3. A semiconductor memory device as set forth in claim 1, wherein said first and second active regions are arranged so that the directions of channel current flows of the transistors become parallel to each other in each memory cell and are separated between adjoining cells in a direction perpendicularly intersecting the directions of channel current flows.
4. A semiconductor memory device comprising a plurality of memory cells each including first and second inverters each of which comprises a drive transistor having a first conductivity type and a load transistor having a second conductivity type connected in series between a first power voltage supply line and a second power voltage supply line and having gates connected in common and an input terminal of the first inverter is connected to an output terminal of the second inverter and an output terminal of the first inverter is connected to an input terminal of the second inverter,
one of said first and second power voltage supply lines being a trench interconnection formed by a conductive material buried in a trench formed through the interlayer insulating layer, and
the other of said first and second power voltage supply lines being an upper-layer interconnection from the trench interconnection and being interconnected between adjoining cells in a direction perpendicular to a direction of arrangement of said other power voltage supply line.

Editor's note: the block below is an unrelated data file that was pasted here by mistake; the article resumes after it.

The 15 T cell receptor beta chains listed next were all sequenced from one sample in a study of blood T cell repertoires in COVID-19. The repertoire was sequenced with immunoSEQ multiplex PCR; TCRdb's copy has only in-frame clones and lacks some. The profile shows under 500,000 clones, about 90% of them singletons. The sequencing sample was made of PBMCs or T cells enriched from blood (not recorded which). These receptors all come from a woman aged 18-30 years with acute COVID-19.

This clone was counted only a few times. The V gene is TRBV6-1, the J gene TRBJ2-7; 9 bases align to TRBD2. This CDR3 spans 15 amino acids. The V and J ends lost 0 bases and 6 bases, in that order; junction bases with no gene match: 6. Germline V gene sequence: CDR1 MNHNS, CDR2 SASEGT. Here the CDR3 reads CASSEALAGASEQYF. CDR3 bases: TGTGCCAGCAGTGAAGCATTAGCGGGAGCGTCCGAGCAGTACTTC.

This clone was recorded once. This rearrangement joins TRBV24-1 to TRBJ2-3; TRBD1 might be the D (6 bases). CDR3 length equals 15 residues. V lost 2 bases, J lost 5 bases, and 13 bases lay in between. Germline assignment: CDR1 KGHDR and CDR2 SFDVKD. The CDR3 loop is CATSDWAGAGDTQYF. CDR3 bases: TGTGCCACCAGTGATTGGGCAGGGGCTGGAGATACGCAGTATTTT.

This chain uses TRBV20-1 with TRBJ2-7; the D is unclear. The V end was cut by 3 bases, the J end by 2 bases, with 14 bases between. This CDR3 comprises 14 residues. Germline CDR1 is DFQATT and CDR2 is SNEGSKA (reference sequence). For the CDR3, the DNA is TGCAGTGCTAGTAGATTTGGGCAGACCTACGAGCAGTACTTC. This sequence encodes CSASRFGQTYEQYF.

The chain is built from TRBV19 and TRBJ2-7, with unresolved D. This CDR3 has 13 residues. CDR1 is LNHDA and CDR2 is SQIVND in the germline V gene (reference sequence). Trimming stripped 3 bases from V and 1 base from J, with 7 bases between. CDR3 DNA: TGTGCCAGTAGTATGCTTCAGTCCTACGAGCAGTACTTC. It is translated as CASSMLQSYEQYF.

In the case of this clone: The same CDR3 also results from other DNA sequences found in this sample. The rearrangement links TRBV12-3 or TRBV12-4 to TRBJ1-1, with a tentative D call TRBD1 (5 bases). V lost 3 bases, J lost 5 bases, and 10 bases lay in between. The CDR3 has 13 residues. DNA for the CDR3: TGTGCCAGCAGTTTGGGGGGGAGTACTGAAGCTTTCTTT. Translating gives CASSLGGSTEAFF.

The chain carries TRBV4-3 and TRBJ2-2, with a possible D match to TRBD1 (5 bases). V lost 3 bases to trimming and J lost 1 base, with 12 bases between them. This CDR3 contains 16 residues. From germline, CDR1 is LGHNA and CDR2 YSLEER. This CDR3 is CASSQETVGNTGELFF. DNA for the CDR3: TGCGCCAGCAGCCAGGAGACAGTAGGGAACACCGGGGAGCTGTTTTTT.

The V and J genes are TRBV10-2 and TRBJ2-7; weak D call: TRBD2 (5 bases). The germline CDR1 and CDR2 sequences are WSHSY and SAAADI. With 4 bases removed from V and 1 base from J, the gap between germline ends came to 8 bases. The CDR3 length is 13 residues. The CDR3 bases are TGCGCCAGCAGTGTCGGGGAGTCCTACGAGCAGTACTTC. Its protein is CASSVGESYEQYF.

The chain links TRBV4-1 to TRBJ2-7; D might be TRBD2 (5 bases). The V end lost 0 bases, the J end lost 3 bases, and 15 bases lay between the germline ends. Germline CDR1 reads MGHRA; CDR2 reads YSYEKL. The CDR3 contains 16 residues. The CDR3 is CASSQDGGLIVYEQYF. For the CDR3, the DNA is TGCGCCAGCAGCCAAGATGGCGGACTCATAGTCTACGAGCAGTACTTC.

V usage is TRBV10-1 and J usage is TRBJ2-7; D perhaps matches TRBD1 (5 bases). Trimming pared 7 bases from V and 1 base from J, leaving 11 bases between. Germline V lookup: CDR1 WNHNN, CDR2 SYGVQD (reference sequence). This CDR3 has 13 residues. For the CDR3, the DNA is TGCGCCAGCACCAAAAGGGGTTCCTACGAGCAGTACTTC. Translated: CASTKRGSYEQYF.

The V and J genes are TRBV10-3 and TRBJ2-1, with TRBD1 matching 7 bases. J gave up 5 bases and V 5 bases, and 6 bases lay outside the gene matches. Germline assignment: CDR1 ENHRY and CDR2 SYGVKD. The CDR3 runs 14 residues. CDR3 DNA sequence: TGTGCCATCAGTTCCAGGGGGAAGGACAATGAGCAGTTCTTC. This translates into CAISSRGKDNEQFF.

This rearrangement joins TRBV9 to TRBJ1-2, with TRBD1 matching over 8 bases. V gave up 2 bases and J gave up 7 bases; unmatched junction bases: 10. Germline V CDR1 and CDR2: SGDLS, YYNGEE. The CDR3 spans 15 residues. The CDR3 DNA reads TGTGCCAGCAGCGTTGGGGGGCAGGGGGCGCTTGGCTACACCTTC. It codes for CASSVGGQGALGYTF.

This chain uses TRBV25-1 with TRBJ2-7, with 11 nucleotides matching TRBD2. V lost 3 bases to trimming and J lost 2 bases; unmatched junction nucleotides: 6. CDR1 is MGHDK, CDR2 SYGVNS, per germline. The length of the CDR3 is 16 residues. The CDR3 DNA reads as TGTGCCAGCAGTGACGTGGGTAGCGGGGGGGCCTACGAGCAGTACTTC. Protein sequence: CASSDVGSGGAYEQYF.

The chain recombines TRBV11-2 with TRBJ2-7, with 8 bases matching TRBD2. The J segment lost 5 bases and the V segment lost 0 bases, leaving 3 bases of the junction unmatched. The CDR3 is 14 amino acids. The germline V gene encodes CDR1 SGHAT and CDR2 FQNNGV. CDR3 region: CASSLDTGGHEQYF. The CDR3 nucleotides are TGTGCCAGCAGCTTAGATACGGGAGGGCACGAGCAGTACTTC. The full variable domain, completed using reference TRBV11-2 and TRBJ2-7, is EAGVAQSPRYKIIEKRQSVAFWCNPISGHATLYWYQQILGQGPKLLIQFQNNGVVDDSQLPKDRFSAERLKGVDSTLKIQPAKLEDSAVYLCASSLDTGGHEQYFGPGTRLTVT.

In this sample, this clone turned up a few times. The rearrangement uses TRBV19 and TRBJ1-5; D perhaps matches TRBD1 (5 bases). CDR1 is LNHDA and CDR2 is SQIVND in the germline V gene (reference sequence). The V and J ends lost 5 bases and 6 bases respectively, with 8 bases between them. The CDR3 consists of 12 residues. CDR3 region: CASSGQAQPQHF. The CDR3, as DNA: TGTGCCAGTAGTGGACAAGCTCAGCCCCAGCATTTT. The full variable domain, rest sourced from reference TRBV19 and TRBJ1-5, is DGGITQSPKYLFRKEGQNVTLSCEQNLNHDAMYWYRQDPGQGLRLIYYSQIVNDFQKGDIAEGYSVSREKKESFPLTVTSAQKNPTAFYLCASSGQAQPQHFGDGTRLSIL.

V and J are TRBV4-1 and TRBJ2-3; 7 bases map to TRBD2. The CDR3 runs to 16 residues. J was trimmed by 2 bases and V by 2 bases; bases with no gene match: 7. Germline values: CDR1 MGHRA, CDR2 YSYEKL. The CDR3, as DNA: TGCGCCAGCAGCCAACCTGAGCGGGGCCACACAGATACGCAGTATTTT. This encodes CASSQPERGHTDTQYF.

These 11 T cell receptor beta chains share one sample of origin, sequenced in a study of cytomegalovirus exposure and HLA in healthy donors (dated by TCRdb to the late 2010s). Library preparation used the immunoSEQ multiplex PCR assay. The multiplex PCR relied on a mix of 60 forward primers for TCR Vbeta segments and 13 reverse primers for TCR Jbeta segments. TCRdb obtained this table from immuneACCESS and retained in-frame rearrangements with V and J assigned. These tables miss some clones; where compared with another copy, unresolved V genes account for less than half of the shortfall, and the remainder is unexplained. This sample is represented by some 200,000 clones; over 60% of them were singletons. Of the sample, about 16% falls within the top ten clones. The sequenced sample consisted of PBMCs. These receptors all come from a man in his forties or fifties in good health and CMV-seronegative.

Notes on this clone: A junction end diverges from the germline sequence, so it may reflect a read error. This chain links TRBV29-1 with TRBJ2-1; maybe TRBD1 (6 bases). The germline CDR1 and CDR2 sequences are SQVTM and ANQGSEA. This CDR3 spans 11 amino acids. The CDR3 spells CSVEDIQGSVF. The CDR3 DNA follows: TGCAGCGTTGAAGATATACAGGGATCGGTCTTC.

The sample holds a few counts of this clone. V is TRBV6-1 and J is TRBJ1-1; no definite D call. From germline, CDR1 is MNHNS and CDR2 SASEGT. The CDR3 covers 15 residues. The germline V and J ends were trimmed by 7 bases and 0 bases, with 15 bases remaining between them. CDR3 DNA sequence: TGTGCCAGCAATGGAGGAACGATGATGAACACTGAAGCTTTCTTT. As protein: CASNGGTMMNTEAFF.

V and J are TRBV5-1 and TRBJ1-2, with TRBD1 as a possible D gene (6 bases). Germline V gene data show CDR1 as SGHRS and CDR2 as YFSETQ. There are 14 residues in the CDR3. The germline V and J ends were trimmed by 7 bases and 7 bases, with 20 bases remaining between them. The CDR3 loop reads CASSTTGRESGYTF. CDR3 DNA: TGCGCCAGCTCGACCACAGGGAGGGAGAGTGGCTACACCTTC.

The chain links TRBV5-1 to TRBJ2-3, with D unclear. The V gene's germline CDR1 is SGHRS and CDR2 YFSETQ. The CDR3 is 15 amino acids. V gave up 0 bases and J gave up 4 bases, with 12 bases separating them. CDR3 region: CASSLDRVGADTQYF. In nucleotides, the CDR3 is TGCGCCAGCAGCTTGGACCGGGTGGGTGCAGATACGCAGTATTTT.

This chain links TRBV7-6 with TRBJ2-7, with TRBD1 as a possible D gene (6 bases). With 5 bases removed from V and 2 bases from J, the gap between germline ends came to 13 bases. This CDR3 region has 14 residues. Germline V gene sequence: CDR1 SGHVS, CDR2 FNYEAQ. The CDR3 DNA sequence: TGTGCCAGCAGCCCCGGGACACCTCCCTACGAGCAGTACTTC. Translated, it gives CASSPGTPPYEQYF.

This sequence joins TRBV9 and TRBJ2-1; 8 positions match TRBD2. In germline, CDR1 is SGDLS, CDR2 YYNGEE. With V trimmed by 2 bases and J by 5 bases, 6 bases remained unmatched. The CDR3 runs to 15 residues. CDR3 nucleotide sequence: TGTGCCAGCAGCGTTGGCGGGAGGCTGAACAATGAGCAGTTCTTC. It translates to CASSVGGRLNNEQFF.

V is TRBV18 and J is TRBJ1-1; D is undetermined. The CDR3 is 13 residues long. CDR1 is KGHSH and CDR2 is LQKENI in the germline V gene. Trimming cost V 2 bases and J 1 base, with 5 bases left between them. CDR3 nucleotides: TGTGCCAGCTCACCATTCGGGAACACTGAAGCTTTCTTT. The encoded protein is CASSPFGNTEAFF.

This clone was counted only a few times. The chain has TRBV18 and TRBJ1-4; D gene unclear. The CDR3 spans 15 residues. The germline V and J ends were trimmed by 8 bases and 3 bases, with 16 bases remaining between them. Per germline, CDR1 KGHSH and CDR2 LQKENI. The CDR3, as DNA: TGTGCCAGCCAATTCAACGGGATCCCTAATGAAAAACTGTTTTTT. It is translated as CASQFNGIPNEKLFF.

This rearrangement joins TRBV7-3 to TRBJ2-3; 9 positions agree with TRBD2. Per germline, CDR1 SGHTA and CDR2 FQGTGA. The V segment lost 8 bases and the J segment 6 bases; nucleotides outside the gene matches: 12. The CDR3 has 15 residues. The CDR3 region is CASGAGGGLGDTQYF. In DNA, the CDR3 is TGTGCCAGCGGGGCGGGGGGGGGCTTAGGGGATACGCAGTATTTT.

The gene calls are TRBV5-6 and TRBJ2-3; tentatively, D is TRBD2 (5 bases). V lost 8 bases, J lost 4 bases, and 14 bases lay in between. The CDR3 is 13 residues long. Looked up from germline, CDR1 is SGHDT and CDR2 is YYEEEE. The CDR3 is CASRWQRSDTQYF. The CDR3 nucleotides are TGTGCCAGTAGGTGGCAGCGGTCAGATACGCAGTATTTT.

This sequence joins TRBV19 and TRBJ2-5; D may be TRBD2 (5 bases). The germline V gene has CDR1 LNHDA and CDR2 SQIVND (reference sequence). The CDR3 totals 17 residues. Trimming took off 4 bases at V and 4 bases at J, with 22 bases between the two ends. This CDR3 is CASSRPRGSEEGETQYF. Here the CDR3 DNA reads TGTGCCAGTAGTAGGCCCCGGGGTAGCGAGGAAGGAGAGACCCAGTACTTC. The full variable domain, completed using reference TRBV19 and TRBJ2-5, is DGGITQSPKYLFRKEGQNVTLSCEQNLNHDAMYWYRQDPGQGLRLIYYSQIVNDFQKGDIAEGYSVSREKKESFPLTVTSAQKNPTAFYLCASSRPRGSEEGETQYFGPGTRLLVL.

5. A semiconductor memory device as set forth in claim 4, wherein each memory cell further comprises:
two word transistors having the first conductivity type each having a source or drain connected to an input of an inverter and having a gate connected to a word line;
a first active region wherein channels of the word transistors and the drive transistors are formed; and
a second active region wherein channels of the load transistors are formed;
said first active region has outside portions extending from the drive transistor in opposite directions; and
said two word transistors being formed by a different word line each perpendicularly intersecting one of the two extending portions.
6. A semiconductor memory device as set forth in claim 5, wherein:
said other power voltage supply line, is arranged in the same direction as the word line and
other power voltage supply lines are interconnected between adjoining cells in a direction perpendicular to their direction of arrangement by a connecting portion provided a predetermined distance from the bit line contacts.
7. A semiconductor memory device as set forth in claim 5, further comprising, in the space between said other power voltage supply lines, a resistance reducing layer made of an interconnection layer of the same level as the other power voltage supply lines and connected to the word line.
8. A semiconductor memory device comprising a plurality of memory cells each including first and second inverters each of which comprises a drive transistor having a first conductivity type and a load transistor having a second conductivity type connected in series between a first power voltage supply line for supplying a first power voltage and a second power voltage supply line for supplying a second power voltage and an input terminal of the first inverter is connected to an output terminal of the second inverter and an output terminal of the first inverter is connected to an input terminal of the second inverter, wherein: